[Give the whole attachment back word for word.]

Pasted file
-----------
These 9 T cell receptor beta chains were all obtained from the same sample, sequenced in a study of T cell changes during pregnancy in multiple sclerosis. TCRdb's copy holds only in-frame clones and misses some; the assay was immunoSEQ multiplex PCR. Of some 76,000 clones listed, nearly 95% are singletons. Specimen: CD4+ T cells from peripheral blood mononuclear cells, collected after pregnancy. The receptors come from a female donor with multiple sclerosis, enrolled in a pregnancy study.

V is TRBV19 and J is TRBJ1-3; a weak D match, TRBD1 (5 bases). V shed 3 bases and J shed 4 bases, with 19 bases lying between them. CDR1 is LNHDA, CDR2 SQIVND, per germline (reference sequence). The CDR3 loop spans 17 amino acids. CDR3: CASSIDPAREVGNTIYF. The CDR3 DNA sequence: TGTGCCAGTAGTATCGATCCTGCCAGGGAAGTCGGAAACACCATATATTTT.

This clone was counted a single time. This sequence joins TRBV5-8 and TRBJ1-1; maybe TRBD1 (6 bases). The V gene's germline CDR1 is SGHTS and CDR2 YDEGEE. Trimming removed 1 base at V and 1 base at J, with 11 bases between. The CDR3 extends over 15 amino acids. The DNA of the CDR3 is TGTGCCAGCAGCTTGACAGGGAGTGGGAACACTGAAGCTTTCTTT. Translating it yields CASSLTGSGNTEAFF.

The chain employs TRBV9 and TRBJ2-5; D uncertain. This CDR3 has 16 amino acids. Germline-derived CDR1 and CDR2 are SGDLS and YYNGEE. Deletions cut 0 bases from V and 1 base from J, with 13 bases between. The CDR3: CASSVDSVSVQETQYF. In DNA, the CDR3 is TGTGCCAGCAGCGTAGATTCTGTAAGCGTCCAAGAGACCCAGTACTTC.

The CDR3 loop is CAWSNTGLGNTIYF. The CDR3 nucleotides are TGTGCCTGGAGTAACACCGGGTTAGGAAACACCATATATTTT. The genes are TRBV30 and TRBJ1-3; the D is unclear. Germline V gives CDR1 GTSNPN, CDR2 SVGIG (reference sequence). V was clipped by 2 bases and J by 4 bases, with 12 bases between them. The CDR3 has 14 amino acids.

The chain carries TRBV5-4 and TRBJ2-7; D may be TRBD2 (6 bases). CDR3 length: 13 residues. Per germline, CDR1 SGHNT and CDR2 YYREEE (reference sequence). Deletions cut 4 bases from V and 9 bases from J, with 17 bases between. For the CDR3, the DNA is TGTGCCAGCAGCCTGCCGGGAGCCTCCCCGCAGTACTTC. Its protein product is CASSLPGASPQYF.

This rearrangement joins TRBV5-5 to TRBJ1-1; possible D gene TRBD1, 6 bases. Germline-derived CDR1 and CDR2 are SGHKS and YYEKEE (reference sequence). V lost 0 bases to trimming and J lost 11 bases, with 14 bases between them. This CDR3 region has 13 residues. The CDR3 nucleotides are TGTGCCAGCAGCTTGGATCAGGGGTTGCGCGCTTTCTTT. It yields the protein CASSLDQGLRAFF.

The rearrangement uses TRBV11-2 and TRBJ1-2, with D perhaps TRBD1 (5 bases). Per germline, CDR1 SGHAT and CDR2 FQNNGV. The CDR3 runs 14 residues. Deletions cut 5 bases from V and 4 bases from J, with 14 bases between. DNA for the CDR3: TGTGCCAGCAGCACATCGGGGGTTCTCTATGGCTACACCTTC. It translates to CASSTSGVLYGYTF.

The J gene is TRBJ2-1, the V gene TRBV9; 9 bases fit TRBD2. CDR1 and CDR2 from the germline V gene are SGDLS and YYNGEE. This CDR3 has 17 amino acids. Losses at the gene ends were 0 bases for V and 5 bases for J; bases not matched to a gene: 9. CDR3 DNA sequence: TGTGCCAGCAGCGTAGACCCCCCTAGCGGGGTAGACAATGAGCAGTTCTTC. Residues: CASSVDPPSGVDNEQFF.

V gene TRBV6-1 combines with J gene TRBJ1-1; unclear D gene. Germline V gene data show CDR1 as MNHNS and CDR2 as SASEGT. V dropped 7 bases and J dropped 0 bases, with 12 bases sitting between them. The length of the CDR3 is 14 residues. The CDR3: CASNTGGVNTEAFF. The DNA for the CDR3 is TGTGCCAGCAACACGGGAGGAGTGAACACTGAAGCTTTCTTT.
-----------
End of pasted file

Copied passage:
These 9 T cell receptor beta chains were all obtained from the same sample, sequenced in a study of T cell changes during pregnancy in multiple sclerosis. TCRdb's copy holds only in-frame clones and misses some; the assay was immunoSEQ multiplex PCR. Of some 76,000 clones listed, nearly 95% are singletons. Specimen: CD4+ T cells from peripheral blood mononuclear cells, collected after pregnancy. The receptors come from a female donor with multiple sclerosis, enrolled in a pregnancy study.

V is TRBV19 and J is TRBJ1-3; a weak D match, TRBD1 (5 bases). V shed 3 bases and J shed 4 bases, with 19 bases lying between them. CDR1 is LNHDA, CDR2 SQIVND, per germline (reference sequence). The CDR3 loop spans 17 amino acids. CDR3: CASSIDPAREVGNTIYF. The CDR3 DNA sequence: TGTGCCAGTAGTATCGATCCTGCCAGGGAAGTCGGAAACACCATATATTTT.

This clone was counted a single time. This sequence joins TRBV5-8 and TRBJ1-1; maybe TRBD1 (6 bases). The V gene's germline CDR1 is SGHTS and CDR2 YDEGEE. Trimming removed 1 base at V and 1 base at J, with 11 bases between. The CDR3 extends over 15 amino acids. The DNA of the CDR3 is TGTGCCAGCAGCTTGACAGGGAGTGGGAACACTGAAGCTTTCTTT. Translating it yields CASSLTGSGNTEAFF.

The chain employs TRBV9 and TRBJ2-5; D uncertain. This CDR3 has 16 amino acids. Germline-derived CDR1 and CDR2 are SGDLS and YYNGEE. Deletions cut 0 bases from V and 1 base from J, with 13 bases between. The CDR3: CASSVDSVSVQETQYF. In DNA, the CDR3 is TGTGCCAGCAGCGTAGATTCTGTAAGCGTCCAAGAGACCCAGTACTTC.

The CDR3 loop is CAWSNTGLGNTIYF. The CDR3 nucleotides are TGTGCCTGGAGTAACACCGGGTTAGGAAACACCATATATTTT. The genes are TRBV30 and TRBJ1-3; the D is unclear. Germline V gives CDR1 GTSNPN, CDR2 SVGIG (reference sequence). V was clipped by 2 bases and J by 4 bases, with 12 bases between them. The CDR3 has 14 amino acids.

The chain carries TRBV5-4 and TRBJ2-7; D may be TRBD2 (6 bases). CDR3 length: 13 residues. Per germline, CDR1 SGHNT and CDR2 YYREEE (reference sequence). Deletions cut 4 bases from V and 9 bases from J, with 17 bases between. For the CDR3, the DNA is TGTGCCAGCAGCCTGCCGGGAGCCTCCCCGCAGTACTTC. Its protein product is CASSLPGASPQYF.

This rearrangement joins TRBV5-5 to TRBJ1-1; possible D gene TRBD1, 6 bases. Germline-derived CDR1 and CDR2 are SGHKS and YYEKEE (reference sequence). V lost 0 bases to trimming and J lost 11 bases, with 14 bases between them. This CDR3 region has 13 residues. The CDR3 nucleotides are TGTGCCAGCAGCTTGGATCAGGGGTTGCGCGCTTTCTTT. It yields the protein CASSLDQGLRAFF.

The rearrangement uses TRBV11-2 and TRBJ1-2, with D perhaps TRBD1 (5 bases). Per germline, CDR1 SGHAT and CDR2 FQNNGV. The CDR3 runs 14 residues. Deletions cut 5 bases from V and 4 bases from J, with 14 bases between. DNA for the CDR3: TGTGCCAGCAGCACATCGGGGGTTCTCTATGGCTACACCTTC. It translates to CASSTSGVLYGYTF.

The J gene is TRBJ2-1, the V gene TRBV9; 9 bases fit TRBD2. CDR1 and CDR2 from the germline V gene are SGDLS and YYNGEE. This CDR3 has 17 amino acids. Losses at the gene ends were 0 bases for V and 5 bases for J; bases not matched to a gene: 9. CDR3 DNA sequence: TGTGCCAGCAGCGTAGACCCCCCTAGCGGGGTAGACAATGAGCAGTTCTTC. Residues: CASSVDPPSGVDNEQFF.

V gene TRBV6-1 combines with J gene TRBJ1-1; unclear D gene. Germline V gene data show CDR1 as MNHNS and CDR2 as SASEGT. V dropped 7 bases and J dropped 0 bases, with 12 bases sitting between them. The length of the CDR3 is 14 residues. The CDR3: CASNTGGVNTEAFF. The DNA for the CDR3 is TGTGCCAGCAACACGGGAGGAGTGAACACTGAAGCTTTCTTT.